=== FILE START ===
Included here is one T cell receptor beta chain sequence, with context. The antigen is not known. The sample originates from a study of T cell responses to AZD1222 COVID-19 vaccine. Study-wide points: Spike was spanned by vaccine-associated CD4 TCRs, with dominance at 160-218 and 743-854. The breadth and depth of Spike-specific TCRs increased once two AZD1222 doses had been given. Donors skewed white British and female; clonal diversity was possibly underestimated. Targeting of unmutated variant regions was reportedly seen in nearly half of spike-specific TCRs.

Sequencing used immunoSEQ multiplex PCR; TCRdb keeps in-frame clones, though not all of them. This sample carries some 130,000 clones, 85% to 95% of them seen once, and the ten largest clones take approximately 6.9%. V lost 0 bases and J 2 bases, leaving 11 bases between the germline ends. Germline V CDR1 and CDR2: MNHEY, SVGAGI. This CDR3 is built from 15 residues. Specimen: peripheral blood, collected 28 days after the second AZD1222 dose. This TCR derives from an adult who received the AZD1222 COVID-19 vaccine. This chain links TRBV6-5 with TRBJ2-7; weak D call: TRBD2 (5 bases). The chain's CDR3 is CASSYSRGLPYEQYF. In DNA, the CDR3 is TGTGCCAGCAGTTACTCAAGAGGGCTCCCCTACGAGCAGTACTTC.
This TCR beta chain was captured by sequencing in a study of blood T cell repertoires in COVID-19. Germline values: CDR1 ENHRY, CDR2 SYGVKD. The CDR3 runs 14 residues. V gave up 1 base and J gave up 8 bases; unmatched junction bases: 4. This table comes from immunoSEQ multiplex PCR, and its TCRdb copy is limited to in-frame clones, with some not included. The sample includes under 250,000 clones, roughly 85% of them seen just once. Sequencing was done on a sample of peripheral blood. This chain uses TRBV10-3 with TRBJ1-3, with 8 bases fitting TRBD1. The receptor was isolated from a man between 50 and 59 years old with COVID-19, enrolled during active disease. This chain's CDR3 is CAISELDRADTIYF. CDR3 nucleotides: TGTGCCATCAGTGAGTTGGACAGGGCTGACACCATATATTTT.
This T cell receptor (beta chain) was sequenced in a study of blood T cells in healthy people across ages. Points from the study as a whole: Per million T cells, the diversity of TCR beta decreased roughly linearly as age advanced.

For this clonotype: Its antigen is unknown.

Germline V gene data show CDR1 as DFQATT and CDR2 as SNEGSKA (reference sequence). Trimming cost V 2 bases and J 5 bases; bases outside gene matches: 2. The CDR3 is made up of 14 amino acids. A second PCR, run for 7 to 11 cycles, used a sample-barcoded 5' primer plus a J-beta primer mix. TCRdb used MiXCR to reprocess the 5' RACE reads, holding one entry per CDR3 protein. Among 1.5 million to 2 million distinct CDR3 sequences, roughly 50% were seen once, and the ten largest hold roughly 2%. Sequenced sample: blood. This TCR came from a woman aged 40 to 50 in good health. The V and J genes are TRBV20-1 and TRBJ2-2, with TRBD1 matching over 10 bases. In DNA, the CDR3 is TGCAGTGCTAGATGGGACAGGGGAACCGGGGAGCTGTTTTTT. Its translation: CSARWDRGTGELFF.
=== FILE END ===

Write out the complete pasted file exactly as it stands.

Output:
Included here is one T cell receptor beta chain sequence, with context. The antigen is not known. The sample originates from a study of T cell responses to AZD1222 COVID-19 vaccine. Study-wide points: Spike was spanned by vaccine-associated CD4 TCRs, with dominance at 160-218 and 743-854. The breadth and depth of Spike-specific TCRs increased once two AZD1222 doses had been given. Donors skewed white British and female; clonal diversity was possibly underestimated. Targeting of unmutated variant regions was reportedly seen in nearly half of spike-specific TCRs.

Sequencing used immunoSEQ multiplex PCR; TCRdb keeps in-frame clones, though not all of them. This sample carries some 130,000 clones, 85% to 95% of them seen once, and the ten largest clones take approximately 6.9%. V lost 0 bases and J 2 bases, leaving 11 bases between the germline ends. Germline V CDR1 and CDR2: MNHEY, SVGAGI. This CDR3 is built from 15 residues. Specimen: peripheral blood, collected 28 days after the second AZD1222 dose. This TCR derives from an adult who received the AZD1222 COVID-19 vaccine. This chain links TRBV6-5 with TRBJ2-7; weak D call: TRBD2 (5 bases). The chain's CDR3 is CASSYSRGLPYEQYF. In DNA, the CDR3 is TGTGCCAGCAGTTACTCAAGAGGGCTCCCCTACGAGCAGTACTTC.
This TCR beta chain was captured by sequencing in a study of blood T cell repertoires in COVID-19. Germline values: CDR1 ENHRY, CDR2 SYGVKD. The CDR3 runs 14 residues. V gave up 1 base and J gave up 8 bases; unmatched junction bases: 4. This table comes from immunoSEQ multiplex PCR, and its TCRdb copy is limited to in-frame clones, with some not included. The sample includes under 250,000 clones, roughly 85% of them seen just once. Sequencing was done on a sample of peripheral blood. This chain uses TRBV10-3 with TRBJ1-3, with 8 bases fitting TRBD1. The receptor was isolated from a man between 50 and 59 years old with COVID-19, enrolled during active disease. This chain's CDR3 is CAISELDRADTIYF. CDR3 nucleotides: TGTGCCATCAGTGAGTTGGACAGGGCTGACACCATATATTTT.
This T cell receptor (beta chain) was sequenced in a study of blood T cells in healthy people across ages. Points from the study as a whole: Per million T cells, the diversity of TCR beta decreased roughly linearly as age advanced.

For this clonotype: Its antigen is unknown.

Germline V gene data show CDR1 as DFQATT and CDR2 as SNEGSKA (reference sequence). Trimming cost V 2 bases and J 5 bases; bases outside gene matches: 2. The CDR3 is made up of 14 amino acids. A second PCR, run for 7 to 11 cycles, used a sample-barcoded 5' primer plus a J-beta primer mix. TCRdb used MiXCR to reprocess the 5' RACE reads, holding one entry per CDR3 protein. Among 1.5 million to 2 million distinct CDR3 sequences, roughly 50% were seen once, and the ten largest hold roughly 2%. Sequenced sample: blood. This TCR came from a woman aged 40 to 50 in good health. The V and J genes are TRBV20-1 and TRBJ2-2, with TRBD1 matching over 10 bases. In DNA, the CDR3 is TGCAGTGCTAGATGGGACAGGGGAACCGGGGAGCTGTTTTTT. Its translation: CSARWDRGTGELFF.